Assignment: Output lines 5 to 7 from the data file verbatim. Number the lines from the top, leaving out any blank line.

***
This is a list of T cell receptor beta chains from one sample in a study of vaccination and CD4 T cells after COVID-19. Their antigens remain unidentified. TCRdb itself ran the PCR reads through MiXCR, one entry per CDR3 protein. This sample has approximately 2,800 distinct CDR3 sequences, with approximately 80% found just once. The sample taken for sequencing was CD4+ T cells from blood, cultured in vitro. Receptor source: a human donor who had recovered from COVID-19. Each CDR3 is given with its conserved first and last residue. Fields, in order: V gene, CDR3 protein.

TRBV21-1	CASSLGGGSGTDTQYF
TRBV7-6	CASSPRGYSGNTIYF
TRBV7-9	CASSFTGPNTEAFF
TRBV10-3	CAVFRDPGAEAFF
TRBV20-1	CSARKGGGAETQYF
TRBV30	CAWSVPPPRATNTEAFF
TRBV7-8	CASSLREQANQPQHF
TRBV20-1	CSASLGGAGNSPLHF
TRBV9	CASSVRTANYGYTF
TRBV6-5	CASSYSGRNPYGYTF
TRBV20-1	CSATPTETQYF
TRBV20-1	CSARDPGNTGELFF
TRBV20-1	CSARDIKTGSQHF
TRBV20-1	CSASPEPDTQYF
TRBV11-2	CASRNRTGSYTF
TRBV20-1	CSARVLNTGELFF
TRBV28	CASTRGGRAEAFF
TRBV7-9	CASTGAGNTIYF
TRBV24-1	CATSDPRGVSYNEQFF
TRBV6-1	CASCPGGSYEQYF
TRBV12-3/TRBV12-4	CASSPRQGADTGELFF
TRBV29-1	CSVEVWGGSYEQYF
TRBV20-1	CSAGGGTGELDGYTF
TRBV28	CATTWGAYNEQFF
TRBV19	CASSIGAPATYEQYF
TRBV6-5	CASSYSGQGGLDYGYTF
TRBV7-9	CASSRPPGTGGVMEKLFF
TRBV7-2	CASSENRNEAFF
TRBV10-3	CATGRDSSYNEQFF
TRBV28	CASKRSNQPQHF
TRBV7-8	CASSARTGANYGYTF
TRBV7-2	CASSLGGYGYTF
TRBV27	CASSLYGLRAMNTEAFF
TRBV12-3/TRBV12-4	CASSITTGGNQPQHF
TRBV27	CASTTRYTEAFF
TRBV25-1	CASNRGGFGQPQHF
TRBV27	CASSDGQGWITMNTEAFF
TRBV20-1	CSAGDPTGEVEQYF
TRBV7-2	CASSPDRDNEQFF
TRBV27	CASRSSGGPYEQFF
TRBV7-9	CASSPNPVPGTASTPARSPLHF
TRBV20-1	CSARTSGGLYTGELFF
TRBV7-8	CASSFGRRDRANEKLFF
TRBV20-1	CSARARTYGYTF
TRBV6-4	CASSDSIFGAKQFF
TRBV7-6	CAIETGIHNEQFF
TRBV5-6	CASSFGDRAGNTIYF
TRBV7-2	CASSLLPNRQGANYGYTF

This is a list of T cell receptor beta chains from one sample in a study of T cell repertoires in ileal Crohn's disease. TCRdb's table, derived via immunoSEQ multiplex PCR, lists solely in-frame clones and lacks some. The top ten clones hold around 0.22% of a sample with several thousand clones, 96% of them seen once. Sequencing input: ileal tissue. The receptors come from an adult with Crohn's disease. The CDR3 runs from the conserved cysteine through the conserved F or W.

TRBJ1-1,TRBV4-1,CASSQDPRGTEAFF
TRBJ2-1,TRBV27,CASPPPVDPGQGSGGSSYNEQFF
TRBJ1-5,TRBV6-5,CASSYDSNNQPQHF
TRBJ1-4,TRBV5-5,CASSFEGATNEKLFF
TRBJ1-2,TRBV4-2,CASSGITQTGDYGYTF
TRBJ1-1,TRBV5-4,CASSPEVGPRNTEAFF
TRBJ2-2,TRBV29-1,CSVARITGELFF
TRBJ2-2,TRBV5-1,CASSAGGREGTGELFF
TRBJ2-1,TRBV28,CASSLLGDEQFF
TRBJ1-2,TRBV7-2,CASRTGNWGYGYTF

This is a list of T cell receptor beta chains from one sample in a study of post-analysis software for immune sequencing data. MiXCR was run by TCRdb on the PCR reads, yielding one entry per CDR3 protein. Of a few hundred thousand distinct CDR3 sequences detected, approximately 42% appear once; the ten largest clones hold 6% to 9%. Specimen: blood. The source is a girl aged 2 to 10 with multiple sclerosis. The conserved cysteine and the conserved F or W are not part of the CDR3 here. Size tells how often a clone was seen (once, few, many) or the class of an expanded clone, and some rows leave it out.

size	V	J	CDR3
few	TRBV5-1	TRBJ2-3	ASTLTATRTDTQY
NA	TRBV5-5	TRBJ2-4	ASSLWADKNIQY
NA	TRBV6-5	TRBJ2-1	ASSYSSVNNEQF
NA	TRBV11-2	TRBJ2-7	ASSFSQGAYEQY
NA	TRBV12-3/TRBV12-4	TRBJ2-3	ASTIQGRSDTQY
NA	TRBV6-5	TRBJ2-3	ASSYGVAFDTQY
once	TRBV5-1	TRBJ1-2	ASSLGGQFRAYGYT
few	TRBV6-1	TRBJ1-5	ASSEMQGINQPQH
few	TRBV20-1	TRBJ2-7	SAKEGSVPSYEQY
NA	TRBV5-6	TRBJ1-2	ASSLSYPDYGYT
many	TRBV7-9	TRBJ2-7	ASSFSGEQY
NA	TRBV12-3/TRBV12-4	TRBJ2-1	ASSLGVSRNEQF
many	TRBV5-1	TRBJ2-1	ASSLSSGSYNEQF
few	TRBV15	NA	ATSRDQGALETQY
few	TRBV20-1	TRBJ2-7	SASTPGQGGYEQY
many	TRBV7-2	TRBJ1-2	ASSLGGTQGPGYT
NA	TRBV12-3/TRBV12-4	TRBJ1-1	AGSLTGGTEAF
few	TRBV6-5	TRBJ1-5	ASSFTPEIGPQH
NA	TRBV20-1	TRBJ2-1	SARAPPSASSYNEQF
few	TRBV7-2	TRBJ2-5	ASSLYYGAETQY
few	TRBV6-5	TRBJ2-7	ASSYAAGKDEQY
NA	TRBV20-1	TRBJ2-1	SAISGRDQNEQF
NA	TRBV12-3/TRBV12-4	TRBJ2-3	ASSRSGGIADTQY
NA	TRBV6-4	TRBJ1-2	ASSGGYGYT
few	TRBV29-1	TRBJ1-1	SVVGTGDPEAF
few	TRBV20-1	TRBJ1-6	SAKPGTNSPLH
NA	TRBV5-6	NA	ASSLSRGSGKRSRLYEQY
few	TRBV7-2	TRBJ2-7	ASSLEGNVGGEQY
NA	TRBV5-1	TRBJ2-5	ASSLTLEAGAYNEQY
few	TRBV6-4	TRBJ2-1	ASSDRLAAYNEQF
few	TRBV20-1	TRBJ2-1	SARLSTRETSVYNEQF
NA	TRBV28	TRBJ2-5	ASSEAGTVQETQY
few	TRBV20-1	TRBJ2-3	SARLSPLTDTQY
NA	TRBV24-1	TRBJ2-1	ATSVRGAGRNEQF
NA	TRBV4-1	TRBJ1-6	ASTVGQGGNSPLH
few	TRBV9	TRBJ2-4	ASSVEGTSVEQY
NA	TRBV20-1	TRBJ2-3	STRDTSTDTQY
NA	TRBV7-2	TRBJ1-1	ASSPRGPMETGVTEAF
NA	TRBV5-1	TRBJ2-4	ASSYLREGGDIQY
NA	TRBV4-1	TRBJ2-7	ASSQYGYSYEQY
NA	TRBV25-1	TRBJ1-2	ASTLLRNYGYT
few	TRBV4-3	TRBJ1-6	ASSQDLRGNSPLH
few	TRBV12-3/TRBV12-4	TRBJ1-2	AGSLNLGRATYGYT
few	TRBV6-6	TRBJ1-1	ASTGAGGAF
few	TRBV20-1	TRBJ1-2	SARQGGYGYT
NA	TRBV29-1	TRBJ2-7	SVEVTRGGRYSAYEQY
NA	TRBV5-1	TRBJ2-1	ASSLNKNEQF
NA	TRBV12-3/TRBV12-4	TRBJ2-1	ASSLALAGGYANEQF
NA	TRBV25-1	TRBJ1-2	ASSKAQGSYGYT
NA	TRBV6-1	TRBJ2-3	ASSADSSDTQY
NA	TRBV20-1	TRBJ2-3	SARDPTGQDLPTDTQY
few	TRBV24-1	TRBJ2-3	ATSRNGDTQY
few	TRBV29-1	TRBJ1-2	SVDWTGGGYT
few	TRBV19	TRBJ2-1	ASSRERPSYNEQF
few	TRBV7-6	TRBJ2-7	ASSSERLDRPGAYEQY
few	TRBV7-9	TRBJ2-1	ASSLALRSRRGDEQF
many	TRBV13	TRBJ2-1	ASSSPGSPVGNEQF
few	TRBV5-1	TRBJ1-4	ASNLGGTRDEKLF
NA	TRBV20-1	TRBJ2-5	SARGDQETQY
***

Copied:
TRBV10-3	CAVFRDPGAEAFF
TRBV20-1	CSARKGGGAETQYF
TRBV30	CAWSVPPPRATNTEAFF